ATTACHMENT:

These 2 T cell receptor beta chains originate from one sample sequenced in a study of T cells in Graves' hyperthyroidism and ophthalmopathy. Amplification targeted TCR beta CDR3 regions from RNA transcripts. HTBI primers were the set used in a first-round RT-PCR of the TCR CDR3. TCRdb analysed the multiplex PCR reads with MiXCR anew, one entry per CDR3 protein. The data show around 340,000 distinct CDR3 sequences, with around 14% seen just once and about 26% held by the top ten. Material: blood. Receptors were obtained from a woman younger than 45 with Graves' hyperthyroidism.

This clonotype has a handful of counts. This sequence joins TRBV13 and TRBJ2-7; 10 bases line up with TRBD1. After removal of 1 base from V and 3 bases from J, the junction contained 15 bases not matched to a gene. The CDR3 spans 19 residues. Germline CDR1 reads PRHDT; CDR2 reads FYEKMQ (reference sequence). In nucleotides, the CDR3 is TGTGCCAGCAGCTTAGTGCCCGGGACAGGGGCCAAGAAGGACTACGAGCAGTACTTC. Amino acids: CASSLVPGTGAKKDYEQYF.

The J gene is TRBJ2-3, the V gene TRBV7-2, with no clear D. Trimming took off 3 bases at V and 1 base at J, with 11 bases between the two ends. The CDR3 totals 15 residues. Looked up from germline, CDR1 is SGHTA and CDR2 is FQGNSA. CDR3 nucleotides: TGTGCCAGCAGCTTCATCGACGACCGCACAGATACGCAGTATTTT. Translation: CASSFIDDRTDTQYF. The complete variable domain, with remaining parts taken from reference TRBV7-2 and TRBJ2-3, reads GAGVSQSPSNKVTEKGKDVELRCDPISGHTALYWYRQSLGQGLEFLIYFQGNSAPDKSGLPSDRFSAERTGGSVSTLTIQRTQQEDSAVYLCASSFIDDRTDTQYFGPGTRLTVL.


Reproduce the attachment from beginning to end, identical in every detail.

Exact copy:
These 2 T cell receptor beta chains originate from one sample sequenced in a study of T cells in Graves' hyperthyroidism and ophthalmopathy. Amplification targeted TCR beta CDR3 regions from RNA transcripts. HTBI primers were the set used in a first-round RT-PCR of the TCR CDR3. TCRdb analysed the multiplex PCR reads with MiXCR anew, one entry per CDR3 protein. The data show around 340,000 distinct CDR3 sequences, with around 14% seen just once and about 26% held by the top ten. Material: blood. Receptors were obtained from a woman younger than 45 with Graves' hyperthyroidism.

This clonotype has a handful of counts. This sequence joins TRBV13 and TRBJ2-7; 10 bases line up with TRBD1. After removal of 1 base from V and 3 bases from J, the junction contained 15 bases not matched to a gene. The CDR3 spans 19 residues. Germline CDR1 reads PRHDT; CDR2 reads FYEKMQ (reference sequence). In nucleotides, the CDR3 is TGTGCCAGCAGCTTAGTGCCCGGGACAGGGGCCAAGAAGGACTACGAGCAGTACTTC. Amino acids: CASSLVPGTGAKKDYEQYF.

The J gene is TRBJ2-3, the V gene TRBV7-2, with no clear D. Trimming took off 3 bases at V and 1 base at J, with 11 bases between the two ends. The CDR3 totals 15 residues. Looked up from germline, CDR1 is SGHTA and CDR2 is FQGNSA. CDR3 nucleotides: TGTGCCAGCAGCTTCATCGACGACCGCACAGATACGCAGTATTTT. Translation: CASSFIDDRTDTQYF. The complete variable domain, with remaining parts taken from reference TRBV7-2 and TRBJ2-3, reads GAGVSQSPSNKVTEKGKDVELRCDPISGHTALYWYRQSLGQGLEFLIYFQGNSAPDKSGLPSDRFSAERTGGSVSTLTIQRTQQEDSAVYLCASSFIDDRTDTQYFGPGTRLTVL.